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Rail Baltica High-Speed Rail [free access]

March 1, 2019

Key players: The project is being developed by Estonia’s Ministry of Economic Affairs and Communications, Latvia’s Ministry of Transport, and Lithuania’s Ministry of Transport and Communications.

 

In October 2014, the authorities established a multinational joint venture (JV), RB Rail AS, to develop and implement the project.

 

Rail Baltic Estonia OÜ and the Estonian Technical Regulatory Authority in Estonia; Eiropas Dzelzceļa līnijas SIA in Latvia; and Rail Baltica statyba UAB and Lietuvos geležinkeliai JSC in Lithuania are the national implementing bodies. 

 

In February 2019, the Government of Finland announced plans to establish a limited liability company, Oy Suomen Rata AB. Its subsidiary is expected to become a shareholder of RB Rail AS.

 

Project description: Rail Baltica is a greenfield rail transport infrastructure project that will connect Poland, Lithuania, Latvia, and Estonia. It is one of the priority projects of the European Union’s (EU’s) Trans-European Transport Networks (TEN-T) under the North Sea Baltic Corridor.

 

Background: The HSR line will span 870 km (213 km in Estonia, 265 km in Latvia, and 392 km in Lithuania). The line will connect Helsinki, Tallinn, Pärnu, Riga, Panevežys, Kaunas, Vilnius, and Warsaw.

 

The Government of Latvia approved the plan in August 2016, the Government of Lithuania in January 2017, and the Government of Estonia in February 2018.

 

Cost and financing: The estimated cost of the project is EUR5.8 billion. The EU’s Connecting Europe Facility (CEF) is expected to cover up to 85 per cent of the total cost. The remaining cost will be covered by the three countries.

 

As of July 2018, the project has secured a funding of EUR824 million, of which 85 per cent (EUR683 million) is provided through CEF. Of the total funds available, EUR235 million is provided to Estonia, EUR286 million to Lithuania, and EUR303 million to Latvia.

 

Project timeline: The project is being developed in various sections. Currently, the project is in the design phase. The designing works are expected to be completed by 2022. Construction work is scheduled to commence in 2019 and is expected to be completed by 2026.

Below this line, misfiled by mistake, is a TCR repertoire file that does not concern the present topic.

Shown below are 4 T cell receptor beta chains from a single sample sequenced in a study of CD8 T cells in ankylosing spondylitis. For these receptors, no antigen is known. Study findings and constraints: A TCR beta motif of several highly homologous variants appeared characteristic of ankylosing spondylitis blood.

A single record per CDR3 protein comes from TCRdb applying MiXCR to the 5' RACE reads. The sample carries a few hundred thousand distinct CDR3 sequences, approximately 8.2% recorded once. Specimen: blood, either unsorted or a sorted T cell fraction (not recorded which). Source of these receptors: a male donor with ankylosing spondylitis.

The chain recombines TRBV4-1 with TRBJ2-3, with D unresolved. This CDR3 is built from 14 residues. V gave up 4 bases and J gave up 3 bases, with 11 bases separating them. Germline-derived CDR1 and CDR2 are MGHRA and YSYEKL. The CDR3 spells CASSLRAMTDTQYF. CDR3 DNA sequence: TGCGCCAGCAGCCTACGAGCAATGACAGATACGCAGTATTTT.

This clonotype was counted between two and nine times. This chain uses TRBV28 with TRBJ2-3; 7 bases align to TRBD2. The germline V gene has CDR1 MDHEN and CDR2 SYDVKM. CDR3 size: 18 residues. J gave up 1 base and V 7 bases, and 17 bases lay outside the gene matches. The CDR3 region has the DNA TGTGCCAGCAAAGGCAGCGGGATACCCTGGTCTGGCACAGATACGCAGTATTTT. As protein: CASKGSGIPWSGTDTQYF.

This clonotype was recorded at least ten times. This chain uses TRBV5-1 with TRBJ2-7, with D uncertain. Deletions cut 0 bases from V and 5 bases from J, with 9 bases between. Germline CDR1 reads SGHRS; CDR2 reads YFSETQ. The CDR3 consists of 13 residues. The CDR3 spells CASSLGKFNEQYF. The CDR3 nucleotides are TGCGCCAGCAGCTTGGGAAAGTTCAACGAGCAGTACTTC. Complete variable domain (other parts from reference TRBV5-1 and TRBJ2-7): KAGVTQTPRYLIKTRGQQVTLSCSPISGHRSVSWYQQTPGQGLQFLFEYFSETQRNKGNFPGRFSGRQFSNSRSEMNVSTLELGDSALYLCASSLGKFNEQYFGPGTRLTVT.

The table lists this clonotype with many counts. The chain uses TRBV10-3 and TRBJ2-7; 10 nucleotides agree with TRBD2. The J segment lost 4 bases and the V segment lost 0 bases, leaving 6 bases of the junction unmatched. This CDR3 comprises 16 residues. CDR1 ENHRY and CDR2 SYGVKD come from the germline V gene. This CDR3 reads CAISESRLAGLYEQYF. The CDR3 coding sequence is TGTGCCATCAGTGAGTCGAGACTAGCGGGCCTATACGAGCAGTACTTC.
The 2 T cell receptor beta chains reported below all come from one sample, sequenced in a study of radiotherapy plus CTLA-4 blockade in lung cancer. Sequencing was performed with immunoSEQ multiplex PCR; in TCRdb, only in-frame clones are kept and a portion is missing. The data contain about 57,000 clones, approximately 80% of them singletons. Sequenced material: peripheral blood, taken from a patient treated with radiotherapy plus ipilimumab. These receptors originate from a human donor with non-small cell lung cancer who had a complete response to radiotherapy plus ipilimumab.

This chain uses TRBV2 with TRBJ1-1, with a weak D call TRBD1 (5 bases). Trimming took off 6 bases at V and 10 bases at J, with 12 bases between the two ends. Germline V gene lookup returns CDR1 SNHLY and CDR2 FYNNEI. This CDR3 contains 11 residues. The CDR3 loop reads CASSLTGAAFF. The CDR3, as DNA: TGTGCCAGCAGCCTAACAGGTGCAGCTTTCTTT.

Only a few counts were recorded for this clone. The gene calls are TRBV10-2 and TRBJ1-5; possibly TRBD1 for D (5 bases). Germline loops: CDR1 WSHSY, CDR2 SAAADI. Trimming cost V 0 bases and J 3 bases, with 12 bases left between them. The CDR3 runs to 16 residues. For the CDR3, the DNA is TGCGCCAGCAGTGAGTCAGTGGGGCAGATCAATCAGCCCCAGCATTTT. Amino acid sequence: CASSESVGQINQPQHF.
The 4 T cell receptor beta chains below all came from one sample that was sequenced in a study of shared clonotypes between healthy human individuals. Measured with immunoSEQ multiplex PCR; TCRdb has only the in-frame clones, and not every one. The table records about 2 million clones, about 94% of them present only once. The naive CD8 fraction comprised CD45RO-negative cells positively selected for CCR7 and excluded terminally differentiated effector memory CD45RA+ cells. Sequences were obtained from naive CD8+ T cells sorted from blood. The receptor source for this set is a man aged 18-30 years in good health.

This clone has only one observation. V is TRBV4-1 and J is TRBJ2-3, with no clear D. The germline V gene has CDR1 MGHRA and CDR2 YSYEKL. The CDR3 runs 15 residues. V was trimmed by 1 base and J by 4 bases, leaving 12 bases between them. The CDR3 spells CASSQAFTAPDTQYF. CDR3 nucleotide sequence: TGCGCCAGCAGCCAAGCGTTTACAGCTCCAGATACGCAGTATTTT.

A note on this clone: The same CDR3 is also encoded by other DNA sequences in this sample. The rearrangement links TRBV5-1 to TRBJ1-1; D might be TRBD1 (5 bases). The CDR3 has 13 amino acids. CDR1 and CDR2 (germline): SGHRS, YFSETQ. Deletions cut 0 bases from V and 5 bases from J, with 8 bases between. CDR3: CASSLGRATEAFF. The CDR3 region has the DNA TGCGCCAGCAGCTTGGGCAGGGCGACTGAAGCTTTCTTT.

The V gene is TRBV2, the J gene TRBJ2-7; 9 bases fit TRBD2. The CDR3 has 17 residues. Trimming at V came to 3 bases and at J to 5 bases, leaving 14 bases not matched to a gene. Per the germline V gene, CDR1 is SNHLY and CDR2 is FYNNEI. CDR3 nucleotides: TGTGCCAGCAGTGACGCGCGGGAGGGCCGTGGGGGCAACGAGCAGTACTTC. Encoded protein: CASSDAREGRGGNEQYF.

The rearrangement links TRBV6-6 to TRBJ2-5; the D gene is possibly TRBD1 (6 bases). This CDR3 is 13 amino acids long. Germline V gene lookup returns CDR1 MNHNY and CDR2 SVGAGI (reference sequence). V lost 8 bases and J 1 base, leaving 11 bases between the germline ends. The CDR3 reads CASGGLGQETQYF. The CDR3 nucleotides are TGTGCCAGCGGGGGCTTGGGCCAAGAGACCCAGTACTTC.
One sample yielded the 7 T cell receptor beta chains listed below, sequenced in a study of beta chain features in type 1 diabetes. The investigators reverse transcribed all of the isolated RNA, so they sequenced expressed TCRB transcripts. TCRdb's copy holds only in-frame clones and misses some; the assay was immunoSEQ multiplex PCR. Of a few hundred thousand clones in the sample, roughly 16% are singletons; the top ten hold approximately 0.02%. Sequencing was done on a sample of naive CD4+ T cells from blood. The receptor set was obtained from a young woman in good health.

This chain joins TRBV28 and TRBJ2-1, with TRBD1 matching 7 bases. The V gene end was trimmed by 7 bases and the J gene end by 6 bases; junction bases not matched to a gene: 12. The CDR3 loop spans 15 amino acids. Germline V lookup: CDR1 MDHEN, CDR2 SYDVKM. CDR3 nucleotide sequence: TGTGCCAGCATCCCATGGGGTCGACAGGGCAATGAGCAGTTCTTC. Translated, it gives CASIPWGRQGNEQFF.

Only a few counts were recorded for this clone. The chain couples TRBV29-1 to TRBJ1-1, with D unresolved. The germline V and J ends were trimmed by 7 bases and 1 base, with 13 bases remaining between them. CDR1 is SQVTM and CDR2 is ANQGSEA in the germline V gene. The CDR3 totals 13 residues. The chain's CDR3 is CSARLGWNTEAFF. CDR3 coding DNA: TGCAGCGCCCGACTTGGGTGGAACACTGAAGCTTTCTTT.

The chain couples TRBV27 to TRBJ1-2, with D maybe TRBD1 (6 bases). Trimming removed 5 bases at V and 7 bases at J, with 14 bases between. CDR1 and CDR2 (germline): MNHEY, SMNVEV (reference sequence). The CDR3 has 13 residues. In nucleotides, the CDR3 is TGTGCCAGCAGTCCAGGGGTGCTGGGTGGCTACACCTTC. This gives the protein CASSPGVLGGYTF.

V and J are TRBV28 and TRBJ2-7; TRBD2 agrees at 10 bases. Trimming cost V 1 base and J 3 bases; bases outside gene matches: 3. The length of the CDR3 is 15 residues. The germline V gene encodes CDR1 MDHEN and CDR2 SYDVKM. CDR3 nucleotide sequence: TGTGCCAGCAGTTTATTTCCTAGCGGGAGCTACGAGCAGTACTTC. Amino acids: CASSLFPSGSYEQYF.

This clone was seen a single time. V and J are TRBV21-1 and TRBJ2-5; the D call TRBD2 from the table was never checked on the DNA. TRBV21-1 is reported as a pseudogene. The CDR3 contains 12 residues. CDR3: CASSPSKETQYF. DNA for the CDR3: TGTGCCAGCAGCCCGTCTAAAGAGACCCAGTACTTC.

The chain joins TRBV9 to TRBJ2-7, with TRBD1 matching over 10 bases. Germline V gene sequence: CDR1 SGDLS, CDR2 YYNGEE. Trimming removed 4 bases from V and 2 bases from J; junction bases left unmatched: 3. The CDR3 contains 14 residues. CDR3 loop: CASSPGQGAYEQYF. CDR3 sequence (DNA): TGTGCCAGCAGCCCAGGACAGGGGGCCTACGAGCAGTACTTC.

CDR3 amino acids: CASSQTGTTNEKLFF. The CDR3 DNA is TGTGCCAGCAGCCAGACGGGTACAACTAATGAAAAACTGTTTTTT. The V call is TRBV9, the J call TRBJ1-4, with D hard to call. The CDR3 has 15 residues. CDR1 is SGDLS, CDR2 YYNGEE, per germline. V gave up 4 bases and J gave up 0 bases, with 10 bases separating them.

Tracks: The tracks will be standard gauge (1,435 mm) and will comply with all technical specifications for interoperability (TSI) requirements.

 

Technology: The conventional double-track will be electrified at 2x25kV. The line will be equipped with the European Railway Traffic Management System (ERTMS) Level 2.

 

Operational speed: The line will be designed  to have a maximum speed of 249 km/hr for passenger service and at 120 km/hr for freight. The maximum operational speed for trains will be 234 km/hr.

 

Contractors: The following key contractors have been appointed for the design stage:

 

 

Further, RB Rail commenced a study for the development of the Rail Baltica Energy Subsystem Procurement and Deployment Strategy. A consortium of Ingenería y Economía del Transporte (INECO) and ARDANUY Ingenería (ARDANUY) will carry out the study. The results of the study are expected by the end of 2019.

 

Upcoming opportunities: In total, 11 procurement procedures are planned for detailed technical designs, and tenders for seven contracts have been launched, which cover 57 per cent of the entire Rail Baltica line.

 

Around five contracts for provision of design work are yet to be awarded and tenders for four design contracts (two in Lithuania and Latvia each) are yet to be launched.

 

Further, contracts for major construction works and infrastructure systems (rolling stock, signalling, fare system, etc.) are yet to be launched.

 

Recent developments:

 

 

(1 EUR [Euro] = 1.14 USD)